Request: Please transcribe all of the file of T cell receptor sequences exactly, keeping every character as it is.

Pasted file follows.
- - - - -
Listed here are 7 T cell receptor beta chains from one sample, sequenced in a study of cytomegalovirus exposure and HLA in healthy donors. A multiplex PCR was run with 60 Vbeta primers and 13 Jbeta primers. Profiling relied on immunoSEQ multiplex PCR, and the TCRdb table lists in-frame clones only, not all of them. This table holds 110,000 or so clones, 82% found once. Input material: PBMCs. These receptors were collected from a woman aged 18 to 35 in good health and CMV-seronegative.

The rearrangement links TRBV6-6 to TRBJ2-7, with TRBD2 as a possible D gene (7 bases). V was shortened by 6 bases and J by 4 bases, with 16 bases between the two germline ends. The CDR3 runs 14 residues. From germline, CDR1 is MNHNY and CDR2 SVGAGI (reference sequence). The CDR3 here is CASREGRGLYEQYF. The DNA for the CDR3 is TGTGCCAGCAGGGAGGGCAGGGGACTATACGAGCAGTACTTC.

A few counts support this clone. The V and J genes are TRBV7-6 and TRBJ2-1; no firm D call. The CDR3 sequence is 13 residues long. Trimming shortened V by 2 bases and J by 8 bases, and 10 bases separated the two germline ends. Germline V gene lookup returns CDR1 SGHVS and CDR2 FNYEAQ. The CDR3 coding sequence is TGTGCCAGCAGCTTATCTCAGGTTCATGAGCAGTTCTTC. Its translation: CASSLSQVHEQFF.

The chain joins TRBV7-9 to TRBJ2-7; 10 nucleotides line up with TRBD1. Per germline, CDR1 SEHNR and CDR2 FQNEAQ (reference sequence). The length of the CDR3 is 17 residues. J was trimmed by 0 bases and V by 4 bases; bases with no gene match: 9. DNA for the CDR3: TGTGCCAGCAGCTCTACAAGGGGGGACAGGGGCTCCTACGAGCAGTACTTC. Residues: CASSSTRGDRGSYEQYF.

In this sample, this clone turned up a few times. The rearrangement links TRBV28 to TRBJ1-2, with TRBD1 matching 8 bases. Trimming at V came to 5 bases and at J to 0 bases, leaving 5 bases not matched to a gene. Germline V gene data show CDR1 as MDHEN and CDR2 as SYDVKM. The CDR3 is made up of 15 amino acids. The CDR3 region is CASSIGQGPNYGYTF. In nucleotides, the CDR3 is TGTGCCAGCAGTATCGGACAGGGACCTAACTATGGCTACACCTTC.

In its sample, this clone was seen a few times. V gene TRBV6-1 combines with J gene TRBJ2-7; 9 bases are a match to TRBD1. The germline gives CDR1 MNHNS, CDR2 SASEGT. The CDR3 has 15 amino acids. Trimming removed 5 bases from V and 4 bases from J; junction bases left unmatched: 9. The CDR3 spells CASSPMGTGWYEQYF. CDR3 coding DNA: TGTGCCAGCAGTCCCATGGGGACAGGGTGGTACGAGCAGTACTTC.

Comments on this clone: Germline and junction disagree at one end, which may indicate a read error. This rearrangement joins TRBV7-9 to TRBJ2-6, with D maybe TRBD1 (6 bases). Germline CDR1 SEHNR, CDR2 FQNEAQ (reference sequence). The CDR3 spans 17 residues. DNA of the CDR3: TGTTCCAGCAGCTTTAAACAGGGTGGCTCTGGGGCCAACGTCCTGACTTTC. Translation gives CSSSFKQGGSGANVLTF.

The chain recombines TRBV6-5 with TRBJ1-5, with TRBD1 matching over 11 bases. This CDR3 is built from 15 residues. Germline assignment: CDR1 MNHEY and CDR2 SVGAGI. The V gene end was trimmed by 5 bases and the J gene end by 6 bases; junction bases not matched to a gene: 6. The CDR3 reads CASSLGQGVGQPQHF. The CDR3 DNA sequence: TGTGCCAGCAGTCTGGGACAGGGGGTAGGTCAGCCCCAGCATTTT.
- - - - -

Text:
Listed here are 7 T cell receptor beta chains from one sample, sequenced in a study of cytomegalovirus exposure and HLA in healthy donors. A multiplex PCR was run with 60 Vbeta primers and 13 Jbeta primers. Profiling relied on immunoSEQ multiplex PCR, and the TCRdb table lists in-frame clones only, not all of them. This table holds 110,000 or so clones, 82% found once. Input material: PBMCs. These receptors were collected from a woman aged 18 to 35 in good health and CMV-seronegative.

The rearrangement links TRBV6-6 to TRBJ2-7, with TRBD2 as a possible D gene (7 bases). V was shortened by 6 bases and J by 4 bases, with 16 bases between the two germline ends. The CDR3 runs 14 residues. From germline, CDR1 is MNHNY and CDR2 SVGAGI (reference sequence). The CDR3 here is CASREGRGLYEQYF. The DNA for the CDR3 is TGTGCCAGCAGGGAGGGCAGGGGACTATACGAGCAGTACTTC.

A few counts support this clone. The V and J genes are TRBV7-6 and TRBJ2-1; no firm D call. The CDR3 sequence is 13 residues long. Trimming shortened V by 2 bases and J by 8 bases, and 10 bases separated the two germline ends. Germline V gene lookup returns CDR1 SGHVS and CDR2 FNYEAQ. The CDR3 coding sequence is TGTGCCAGCAGCTTATCTCAGGTTCATGAGCAGTTCTTC. Its translation: CASSLSQVHEQFF.

The chain joins TRBV7-9 to TRBJ2-7; 10 nucleotides line up with TRBD1. Per germline, CDR1 SEHNR and CDR2 FQNEAQ (reference sequence). The length of the CDR3 is 17 residues. J was trimmed by 0 bases and V by 4 bases; bases with no gene match: 9. DNA for the CDR3: TGTGCCAGCAGCTCTACAAGGGGGGACAGGGGCTCCTACGAGCAGTACTTC. Residues: CASSSTRGDRGSYEQYF.

In this sample, this clone turned up a few times. The rearrangement links TRBV28 to TRBJ1-2, with TRBD1 matching 8 bases. Trimming at V came to 5 bases and at J to 0 bases, leaving 5 bases not matched to a gene. Germline V gene data show CDR1 as MDHEN and CDR2 as SYDVKM. The CDR3 is made up of 15 amino acids. The CDR3 region is CASSIGQGPNYGYTF. In nucleotides, the CDR3 is TGTGCCAGCAGTATCGGACAGGGACCTAACTATGGCTACACCTTC.

In its sample, this clone was seen a few times. V gene TRBV6-1 combines with J gene TRBJ2-7; 9 bases are a match to TRBD1. The germline gives CDR1 MNHNS, CDR2 SASEGT. The CDR3 has 15 amino acids. Trimming removed 5 bases from V and 4 bases from J; junction bases left unmatched: 9. The CDR3 spells CASSPMGTGWYEQYF. CDR3 coding DNA: TGTGCCAGCAGTCCCATGGGGACAGGGTGGTACGAGCAGTACTTC.

Comments on this clone: Germline and junction disagree at one end, which may indicate a read error. This rearrangement joins TRBV7-9 to TRBJ2-6, with D maybe TRBD1 (6 bases). Germline CDR1 SEHNR, CDR2 FQNEAQ (reference sequence). The CDR3 spans 17 residues. DNA of the CDR3: TGTTCCAGCAGCTTTAAACAGGGTGGCTCTGGGGCCAACGTCCTGACTTTC. Translation gives CSSSFKQGGSGANVLTF.

The chain recombines TRBV6-5 with TRBJ1-5, with TRBD1 matching over 11 bases. This CDR3 is built from 15 residues. Germline assignment: CDR1 MNHEY and CDR2 SVGAGI. The V gene end was trimmed by 5 bases and the J gene end by 6 bases; junction bases not matched to a gene: 6. The CDR3 reads CASSLGQGVGQPQHF. The CDR3 DNA sequence: TGTGCCAGCAGTCTGGGACAGGGGGTAGGTCAGCCCCAGCATTTT.